Matthew 16:21-23 To Suffer and Die

19 03 2013

 

jesusgarden

“From that time on, Jesus began to show his disciples that he must go to Jerusalem and undergo great suffering at the hands of the elders and chief priests and scribes, and be killed, and on the third day be raised.  And Peter took him aside and began to rebuke him, saying, ‘God forbid it, Lord! This must never happen to you.’ But he turned and said to Peter, ‘Get behind me, Satan! You are a stumbling block to me; for you are setting your mind not on divine things but on human things.’”  Matthew 16:21-23 (NRSV)

Today’s question:

How is your mind’s focal point reflected in your attitude toward suffering and death?

I don’t think anyone (other than  masochists) looks forward to suffering or dying.  Even when Jesus was in the garden of Gethsemane, He prayed that God would take the cup from Him.

“Then he (Jesus) said to them, ‘I am deeply grieved, even to death; remain here, and stay awake with me.’  And going a little farther, he threw himself on the ground and prayed, ‘My Father, if it is possible, let this cup pass from me; yet not what I want but what you want.'” Matthew 26:38 (NRSV)

jesus-in-garden-of-gethsemane

If Jesus, the Son of God, was so distressed by the prospect of His own bodily suffering and death that He sweat blood, then how are we ordinary, weak, fallible people supposed to take it?

(As Jesus was anguished in the garden of Gethsemane)

“Then an angel from heaven appeared to him and gave him strength.  In his anguish he prayed more earnestly, and his sweat became like great drops of blood falling down on the ground.  When he got up from prayer, he came to the disciples and found them sleeping because of grief, and he said to them, ‘Why are you sleeping? Get up and pray that you may not come into the time of trial.'”  Luke 22:43-46 (NRSV)

This isn’t the reaction of a guy heading off to summer camp.  This is unspeakable terror.  Given what would happen to Jesus as He suffered and died, His reaction was more than understandable.  He knew exactly what He was walking into.

The fact is that those of us who follow Christ will also follow Him (in varying degrees and manners) into suffering and bodily death.  While one need not be a Christian to either suffer or die, for the Christian there is a purpose in suffering (even when we don’t understand it) and there is hope beyond death.

The key to that purpose is in what Jesus says in Matthew 26:38: ‘My Father, if it is possible, let this cup pass from me; yet not what I want but what you want.’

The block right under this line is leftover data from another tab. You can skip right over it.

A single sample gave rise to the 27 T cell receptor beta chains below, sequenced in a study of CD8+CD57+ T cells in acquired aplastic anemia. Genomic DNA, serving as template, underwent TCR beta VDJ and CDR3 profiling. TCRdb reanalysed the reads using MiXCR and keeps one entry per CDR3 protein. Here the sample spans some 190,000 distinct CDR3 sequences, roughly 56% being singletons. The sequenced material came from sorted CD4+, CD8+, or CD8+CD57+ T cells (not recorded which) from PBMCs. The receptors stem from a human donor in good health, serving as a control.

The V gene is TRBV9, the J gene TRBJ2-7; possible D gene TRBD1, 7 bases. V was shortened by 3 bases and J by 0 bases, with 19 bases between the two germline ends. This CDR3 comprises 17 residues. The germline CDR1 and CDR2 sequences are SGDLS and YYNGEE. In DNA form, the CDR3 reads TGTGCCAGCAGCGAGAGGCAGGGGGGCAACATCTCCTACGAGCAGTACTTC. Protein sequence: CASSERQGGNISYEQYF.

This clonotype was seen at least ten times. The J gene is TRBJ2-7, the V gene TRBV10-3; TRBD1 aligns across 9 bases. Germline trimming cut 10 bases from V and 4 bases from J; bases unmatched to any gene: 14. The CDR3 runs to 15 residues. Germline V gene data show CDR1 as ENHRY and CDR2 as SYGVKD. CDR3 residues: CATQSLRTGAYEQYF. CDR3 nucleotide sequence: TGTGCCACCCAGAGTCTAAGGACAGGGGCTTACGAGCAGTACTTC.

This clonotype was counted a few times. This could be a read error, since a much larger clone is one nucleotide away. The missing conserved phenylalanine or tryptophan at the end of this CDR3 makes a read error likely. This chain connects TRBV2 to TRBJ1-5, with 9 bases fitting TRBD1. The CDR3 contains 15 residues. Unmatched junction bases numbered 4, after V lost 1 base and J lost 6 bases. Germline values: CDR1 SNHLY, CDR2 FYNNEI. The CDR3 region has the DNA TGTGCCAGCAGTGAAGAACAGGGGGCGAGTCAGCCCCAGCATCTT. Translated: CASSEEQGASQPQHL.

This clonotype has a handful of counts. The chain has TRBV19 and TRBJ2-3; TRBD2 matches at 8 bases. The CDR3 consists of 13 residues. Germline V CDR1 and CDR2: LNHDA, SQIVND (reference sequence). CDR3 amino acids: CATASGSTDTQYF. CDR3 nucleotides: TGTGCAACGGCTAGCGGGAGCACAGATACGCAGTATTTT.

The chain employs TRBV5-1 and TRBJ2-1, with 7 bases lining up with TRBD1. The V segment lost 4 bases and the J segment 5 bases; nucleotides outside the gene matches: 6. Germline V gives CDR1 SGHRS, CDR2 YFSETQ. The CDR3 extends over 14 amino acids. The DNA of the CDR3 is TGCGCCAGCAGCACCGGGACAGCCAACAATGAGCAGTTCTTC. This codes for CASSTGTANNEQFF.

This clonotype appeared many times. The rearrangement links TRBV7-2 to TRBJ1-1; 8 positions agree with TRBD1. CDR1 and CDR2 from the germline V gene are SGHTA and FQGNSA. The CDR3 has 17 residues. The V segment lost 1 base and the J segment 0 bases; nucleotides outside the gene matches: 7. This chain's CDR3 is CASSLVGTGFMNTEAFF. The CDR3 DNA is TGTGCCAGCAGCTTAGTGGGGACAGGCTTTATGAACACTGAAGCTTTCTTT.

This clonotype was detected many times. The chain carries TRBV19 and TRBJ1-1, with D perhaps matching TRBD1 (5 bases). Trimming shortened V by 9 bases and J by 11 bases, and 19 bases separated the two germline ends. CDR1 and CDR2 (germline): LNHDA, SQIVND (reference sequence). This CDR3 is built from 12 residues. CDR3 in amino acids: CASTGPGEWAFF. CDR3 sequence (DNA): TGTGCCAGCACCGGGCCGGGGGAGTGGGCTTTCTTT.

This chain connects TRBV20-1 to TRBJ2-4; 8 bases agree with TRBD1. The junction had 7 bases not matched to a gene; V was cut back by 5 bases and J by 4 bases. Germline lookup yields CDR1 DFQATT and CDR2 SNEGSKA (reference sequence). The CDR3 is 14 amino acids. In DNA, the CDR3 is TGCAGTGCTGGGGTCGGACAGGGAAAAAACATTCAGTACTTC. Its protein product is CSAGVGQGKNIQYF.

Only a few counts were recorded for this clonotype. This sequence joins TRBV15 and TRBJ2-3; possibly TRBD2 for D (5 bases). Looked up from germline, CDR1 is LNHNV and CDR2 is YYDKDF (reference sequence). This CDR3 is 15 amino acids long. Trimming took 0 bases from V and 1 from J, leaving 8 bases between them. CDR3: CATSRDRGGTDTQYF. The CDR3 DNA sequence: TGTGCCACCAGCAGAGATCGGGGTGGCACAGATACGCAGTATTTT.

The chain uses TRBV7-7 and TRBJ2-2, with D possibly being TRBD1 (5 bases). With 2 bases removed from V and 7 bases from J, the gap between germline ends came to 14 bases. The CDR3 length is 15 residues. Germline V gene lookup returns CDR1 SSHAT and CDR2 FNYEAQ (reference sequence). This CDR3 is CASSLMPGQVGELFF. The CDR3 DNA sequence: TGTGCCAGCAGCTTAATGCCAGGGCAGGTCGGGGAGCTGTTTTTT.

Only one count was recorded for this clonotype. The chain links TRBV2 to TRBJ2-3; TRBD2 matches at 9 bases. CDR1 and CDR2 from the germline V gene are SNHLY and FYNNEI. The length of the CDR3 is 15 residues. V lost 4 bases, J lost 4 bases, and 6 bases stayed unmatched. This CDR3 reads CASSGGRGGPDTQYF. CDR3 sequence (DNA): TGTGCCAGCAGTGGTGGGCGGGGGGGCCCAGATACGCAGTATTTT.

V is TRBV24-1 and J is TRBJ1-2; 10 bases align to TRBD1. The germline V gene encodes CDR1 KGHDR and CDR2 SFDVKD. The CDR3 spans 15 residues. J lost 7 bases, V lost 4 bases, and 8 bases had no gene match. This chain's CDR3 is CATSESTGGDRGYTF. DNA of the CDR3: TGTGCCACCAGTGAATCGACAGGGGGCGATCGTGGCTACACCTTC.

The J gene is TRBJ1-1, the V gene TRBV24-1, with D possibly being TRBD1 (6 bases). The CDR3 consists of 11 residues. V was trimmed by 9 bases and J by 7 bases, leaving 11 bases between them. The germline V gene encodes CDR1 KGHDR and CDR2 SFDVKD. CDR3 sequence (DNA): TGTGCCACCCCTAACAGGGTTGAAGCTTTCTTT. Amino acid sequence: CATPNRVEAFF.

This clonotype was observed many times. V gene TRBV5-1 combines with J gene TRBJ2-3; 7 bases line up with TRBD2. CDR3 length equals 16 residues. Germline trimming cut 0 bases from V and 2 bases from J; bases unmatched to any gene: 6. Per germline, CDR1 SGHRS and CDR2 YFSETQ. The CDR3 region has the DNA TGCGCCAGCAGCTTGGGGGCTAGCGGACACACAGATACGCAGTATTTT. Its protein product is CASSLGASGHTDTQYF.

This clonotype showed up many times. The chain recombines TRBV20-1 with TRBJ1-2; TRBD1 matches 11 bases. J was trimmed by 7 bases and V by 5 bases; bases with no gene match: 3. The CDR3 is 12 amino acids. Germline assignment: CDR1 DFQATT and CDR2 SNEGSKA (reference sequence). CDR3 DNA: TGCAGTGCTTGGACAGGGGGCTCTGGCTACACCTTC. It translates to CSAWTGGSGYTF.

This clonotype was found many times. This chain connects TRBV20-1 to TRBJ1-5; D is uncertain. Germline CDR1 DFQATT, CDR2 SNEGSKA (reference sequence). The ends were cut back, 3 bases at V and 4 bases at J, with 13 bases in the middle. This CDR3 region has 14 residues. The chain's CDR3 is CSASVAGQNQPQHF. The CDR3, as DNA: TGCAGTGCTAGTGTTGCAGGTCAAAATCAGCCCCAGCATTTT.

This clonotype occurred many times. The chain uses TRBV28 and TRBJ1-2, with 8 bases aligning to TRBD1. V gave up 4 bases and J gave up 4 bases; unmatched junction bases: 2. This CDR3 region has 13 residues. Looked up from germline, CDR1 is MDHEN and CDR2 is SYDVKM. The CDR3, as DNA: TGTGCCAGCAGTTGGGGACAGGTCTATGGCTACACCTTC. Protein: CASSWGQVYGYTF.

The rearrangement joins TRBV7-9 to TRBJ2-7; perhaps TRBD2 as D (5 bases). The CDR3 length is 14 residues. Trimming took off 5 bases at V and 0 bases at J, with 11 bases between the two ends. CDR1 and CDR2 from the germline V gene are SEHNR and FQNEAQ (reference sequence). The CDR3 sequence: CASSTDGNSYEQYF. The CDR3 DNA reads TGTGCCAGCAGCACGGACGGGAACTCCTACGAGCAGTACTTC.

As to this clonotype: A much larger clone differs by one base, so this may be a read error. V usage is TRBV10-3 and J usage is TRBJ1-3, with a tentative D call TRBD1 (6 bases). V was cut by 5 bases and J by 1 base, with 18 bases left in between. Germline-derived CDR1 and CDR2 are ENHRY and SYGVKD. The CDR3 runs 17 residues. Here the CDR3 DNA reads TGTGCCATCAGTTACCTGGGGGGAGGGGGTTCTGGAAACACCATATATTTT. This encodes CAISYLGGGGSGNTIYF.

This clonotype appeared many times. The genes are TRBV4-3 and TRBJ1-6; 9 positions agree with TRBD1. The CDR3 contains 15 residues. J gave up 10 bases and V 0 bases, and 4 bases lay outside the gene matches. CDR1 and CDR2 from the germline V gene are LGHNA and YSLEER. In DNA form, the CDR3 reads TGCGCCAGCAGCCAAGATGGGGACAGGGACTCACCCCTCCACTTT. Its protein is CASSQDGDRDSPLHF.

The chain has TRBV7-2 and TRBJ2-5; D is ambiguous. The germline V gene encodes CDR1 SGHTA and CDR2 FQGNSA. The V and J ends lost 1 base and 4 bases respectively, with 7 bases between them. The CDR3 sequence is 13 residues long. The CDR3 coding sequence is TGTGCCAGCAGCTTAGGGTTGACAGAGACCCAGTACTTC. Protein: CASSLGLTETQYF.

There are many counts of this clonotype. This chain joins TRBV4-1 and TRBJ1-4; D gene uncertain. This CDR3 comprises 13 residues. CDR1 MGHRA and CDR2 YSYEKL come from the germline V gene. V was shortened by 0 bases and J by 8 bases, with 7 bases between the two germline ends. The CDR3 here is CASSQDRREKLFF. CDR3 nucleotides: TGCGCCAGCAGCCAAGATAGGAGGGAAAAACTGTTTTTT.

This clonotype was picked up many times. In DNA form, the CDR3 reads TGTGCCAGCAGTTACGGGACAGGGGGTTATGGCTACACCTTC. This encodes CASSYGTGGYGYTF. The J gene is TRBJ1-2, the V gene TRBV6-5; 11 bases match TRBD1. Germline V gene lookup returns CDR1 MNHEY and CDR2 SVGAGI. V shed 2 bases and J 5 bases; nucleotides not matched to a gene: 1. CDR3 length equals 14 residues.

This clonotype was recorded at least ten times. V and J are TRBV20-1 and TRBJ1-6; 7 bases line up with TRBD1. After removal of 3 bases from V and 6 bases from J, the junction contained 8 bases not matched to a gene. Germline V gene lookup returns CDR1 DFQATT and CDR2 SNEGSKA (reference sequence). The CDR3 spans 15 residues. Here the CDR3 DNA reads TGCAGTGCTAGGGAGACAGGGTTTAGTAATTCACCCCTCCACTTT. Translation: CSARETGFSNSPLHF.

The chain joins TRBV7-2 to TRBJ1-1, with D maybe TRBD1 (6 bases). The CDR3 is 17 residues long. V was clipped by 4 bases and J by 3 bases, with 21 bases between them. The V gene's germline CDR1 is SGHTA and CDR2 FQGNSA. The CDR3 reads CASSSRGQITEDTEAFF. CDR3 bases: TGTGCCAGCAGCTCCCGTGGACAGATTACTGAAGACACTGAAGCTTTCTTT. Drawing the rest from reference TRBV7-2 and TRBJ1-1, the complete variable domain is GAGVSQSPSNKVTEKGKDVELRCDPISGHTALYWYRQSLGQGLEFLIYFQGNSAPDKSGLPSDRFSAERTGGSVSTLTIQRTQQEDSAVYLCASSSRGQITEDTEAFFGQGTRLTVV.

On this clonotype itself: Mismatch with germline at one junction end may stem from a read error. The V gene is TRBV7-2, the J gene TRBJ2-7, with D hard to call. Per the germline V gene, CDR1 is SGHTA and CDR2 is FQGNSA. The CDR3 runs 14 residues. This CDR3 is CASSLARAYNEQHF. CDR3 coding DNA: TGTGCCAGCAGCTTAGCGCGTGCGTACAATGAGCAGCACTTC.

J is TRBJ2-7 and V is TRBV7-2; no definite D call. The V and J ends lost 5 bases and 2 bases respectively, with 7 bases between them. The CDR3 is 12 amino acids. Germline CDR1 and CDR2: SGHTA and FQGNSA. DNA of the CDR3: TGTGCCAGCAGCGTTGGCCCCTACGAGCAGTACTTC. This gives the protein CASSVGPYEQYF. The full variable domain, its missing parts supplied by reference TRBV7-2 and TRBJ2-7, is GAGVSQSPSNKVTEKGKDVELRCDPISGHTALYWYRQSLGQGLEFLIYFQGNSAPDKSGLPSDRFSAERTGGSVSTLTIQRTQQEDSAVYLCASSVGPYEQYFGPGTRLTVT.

That’s the very same conundrum we face when we pray the Lord’s prayer: “thy will, (not my will) be done on earth as it is in heaven.”

I don’t know what God’s purpose is in either suffering or death.  I have to wonder why suffering is necessary at all.  Is it merely to build people’s endurance and character? There should be an easier way to do that.  If suffering is meant to build human endurance and character, why do animals suffer?  Is it part of the curse brought on as the punishment for original sin?

And what about physical death?  If God’s all about this Kingdom business, why not start now and forgo the preliminaries?

The only answer that even begins to make sense to me is God’s answer to Job. (see Job 40-41) In synopsis, God is saying to Job, who are you to question Me?  Where was Job when God created the universe?  Where were we when God brought animals to life?

Doubt is part of faith.  When we question God, He does answer us, just not always in the manner and timing that we expect, which is exactly the point.  God is God, we are not.  He is the One Who did the creating.  He is the One Who brings that mysterious process of life together in the secret depths as the psalmist tells us:  “My frame was not hidden from you, when I was being made in secret, intricately woven in the depths of the earth. Your eyes beheld my unformed substance. In your book were written all the days that were formed for me, when none of them as yet existed.” Psalm 139:15-16 (NRSV)  

He is the One Who keeps that slight electrical charge that causes one’s heart to beat going.

It is His prerogative as to when to turn off the switch, because He is the One Who turned it on to begin with.

 

 


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